Failed to Yield when turning right on red

logan1
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Failed to Yield when turning right on red

by: logan1 on
Mon Nov 09, 2009 8:27 pm

The other night I was turning from a neighborhood road onto a relatively major street late at night. There was no traffic on any street. About a mile up the road I was pulled over when I turned into a gas station. I was told thatI did not completely stop before turning right on red which I did not agree with but that is besides the point. When getting the ticket I was charged under section 144(19) for failing to yield.

Despite subsection ( 18 ) and subject to subsection (14), a driver, after stopping his or her vehicle and yielding the right of way to traffic lawfully approaching so closely that to proceed would constitute an immediate hazard, may,

(a) turn to the right; or

(b) turn to the left from a one-way street into a one-way street,

without a green indication being shown. R.S.O. 1990, c. H.8, s. 144 (19).


My interpretation of this is that the office claims by this charge my failure to yield caused a hazard which is not the case. Does it seem as if I have a case due to being charged incorrectly?


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by: Radar Identified on
Tue Nov 10, 2009 11:43 am

The key point in there is the "failure to stop" part of it. There may have been no traffic at all, and it may have been perfectly safe to make the right turn without coming to a full stop - but - it is illegal. Even in that situation, legally, you're required to bring the vehicle to a complete stop before turning. So no, unfortunately, you were not charged incorrectly if the officer believes that you did not stop completely.
Despite subsection ( 18 ) and subject to subsection (14), a driver, after stopping his or her vehicle and
Forward motion of the vehicle must cease completely.

Where was the officer when you made the turn? Was he behind you, approaching from another direction...?


logan1
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by: logan1 on
Tue Nov 10, 2009 5:51 pm

I honestly did not see where the officer was at all. He pulled me over far up the road when i pulled into a gas station and questioned me thoroughly. The issue I was wondering is that he did not charge me with failure to stop but fo failure to yield. my understanding of the section was that this applies if I had stopped then dangerously pulled out in front of someone. Am I wrong in this interpretation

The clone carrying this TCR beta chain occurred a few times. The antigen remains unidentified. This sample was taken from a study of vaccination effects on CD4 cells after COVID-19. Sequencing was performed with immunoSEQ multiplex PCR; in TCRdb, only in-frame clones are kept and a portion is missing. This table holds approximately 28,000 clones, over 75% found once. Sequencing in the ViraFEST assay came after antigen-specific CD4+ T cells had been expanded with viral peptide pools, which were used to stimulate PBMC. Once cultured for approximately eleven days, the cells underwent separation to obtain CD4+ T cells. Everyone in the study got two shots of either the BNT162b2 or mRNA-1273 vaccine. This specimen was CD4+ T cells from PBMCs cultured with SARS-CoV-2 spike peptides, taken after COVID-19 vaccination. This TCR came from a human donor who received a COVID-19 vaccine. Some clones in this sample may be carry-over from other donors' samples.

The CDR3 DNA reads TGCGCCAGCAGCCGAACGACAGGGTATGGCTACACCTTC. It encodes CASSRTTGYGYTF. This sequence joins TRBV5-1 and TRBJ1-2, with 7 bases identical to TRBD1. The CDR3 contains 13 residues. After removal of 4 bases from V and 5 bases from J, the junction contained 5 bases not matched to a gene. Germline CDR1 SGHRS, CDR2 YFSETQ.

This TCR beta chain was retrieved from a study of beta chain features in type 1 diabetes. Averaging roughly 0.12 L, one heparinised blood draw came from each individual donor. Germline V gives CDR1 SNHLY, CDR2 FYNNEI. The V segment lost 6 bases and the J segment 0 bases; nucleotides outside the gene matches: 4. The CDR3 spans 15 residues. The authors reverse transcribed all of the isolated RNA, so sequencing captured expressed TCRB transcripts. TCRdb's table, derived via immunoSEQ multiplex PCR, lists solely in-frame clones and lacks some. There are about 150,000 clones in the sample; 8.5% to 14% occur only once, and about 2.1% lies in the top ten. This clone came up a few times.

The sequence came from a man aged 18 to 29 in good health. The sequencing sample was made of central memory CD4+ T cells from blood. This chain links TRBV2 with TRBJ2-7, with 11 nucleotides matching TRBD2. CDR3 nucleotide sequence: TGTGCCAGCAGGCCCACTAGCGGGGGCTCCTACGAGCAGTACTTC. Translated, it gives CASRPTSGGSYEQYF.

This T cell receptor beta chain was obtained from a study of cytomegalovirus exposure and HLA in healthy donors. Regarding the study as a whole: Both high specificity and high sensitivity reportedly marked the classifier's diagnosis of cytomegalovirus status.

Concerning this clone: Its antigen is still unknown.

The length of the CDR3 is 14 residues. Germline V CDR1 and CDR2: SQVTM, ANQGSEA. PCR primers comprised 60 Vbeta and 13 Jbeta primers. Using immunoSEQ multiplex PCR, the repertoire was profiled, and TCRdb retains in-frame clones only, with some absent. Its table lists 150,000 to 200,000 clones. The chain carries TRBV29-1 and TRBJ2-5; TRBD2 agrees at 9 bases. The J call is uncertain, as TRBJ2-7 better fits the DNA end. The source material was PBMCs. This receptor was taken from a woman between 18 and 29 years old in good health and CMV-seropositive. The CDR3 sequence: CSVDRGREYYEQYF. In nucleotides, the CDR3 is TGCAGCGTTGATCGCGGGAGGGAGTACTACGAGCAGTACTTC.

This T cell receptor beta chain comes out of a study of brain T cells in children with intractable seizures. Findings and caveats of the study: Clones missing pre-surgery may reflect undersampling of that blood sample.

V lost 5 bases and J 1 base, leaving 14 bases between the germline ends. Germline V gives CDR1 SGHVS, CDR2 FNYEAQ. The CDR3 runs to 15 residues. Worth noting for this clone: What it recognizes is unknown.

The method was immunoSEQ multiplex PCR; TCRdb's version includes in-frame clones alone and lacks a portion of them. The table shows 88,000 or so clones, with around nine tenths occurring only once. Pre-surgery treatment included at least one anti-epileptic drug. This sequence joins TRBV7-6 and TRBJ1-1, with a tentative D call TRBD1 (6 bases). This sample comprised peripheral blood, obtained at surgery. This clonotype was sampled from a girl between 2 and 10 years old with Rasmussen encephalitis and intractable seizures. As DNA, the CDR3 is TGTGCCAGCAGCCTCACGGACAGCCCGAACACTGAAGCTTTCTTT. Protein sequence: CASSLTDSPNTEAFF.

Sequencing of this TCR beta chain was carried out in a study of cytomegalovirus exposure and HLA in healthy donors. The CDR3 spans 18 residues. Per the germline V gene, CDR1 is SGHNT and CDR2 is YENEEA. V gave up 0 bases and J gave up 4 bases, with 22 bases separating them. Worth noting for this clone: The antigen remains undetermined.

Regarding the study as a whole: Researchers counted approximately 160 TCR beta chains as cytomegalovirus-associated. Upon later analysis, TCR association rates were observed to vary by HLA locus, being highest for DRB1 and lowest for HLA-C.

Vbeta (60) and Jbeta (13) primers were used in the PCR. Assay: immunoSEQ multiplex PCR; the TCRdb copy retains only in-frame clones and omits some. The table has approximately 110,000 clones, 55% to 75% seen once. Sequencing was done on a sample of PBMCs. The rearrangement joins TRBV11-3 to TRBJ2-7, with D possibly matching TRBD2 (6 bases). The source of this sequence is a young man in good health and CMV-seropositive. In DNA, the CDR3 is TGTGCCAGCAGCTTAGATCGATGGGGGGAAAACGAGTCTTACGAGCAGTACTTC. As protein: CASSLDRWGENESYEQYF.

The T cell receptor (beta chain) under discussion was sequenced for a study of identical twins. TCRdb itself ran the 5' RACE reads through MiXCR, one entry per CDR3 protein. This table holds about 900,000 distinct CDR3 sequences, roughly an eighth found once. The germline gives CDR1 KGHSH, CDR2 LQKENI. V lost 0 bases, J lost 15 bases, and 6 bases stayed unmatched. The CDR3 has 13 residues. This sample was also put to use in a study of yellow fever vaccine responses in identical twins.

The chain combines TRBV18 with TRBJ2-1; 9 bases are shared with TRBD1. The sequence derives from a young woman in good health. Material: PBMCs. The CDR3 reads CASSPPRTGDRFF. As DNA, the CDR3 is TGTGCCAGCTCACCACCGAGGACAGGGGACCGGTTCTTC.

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by: hwybear on
Tue Nov 10, 2009 6:55 pm

if you don't know where the officer was...maybe you pulled out in front of the cruiser and hit had to change lanes or something?

Ask for disclosure and it will give you more insight, rather than you and others on here trying to answer if the offence applies without all the details
Above is merely a suggestion/thought and in no way constitutes legal advice or views of my employer. www.OHTA.ca


logan1
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by: logan1 on
Tue Nov 10, 2009 7:21 pm

I know I did not pull out in front of the cop. What do you mean by diclosure?


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by: Radar Identified on
Wed Nov 11, 2009 12:46 am

Disclosure is where you get all of the relevant evidence against you so that you can answer the charge and provide a full defence to it. So the Crown is "disclosing" all of its evidence to you... actually to be technical... it is all of the evidence that has a reasonable possibility of affecting the outcome of the trial.

In this case, when the officer stopped you, he would have made notes about the incident. You should get a copy of his notes and a photocopy of the front and back of the ticket in this case. The notes should tell you (probably in point form) what he observed, where the offence occurred, that he followed you to the gas station without losing sight of your vehicle, and then stopped and charged you, etc. It is what he observed that is critical - did he see you not stop, or did he see you pull out in front of another vehicle?

Take a look at this website for more information, including stuff about disclosure:

www.ticketcombat.com


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by: Squishy on
Wed Nov 11, 2009 1:07 am

Is there any other way to word the charge on the ticket for that section? POA Reg. 950 only lists the 'fail to yield' wording. An alternative is 'red light - fail to stop' but I think 144 (19) also fits, despite the wording on the ticket.
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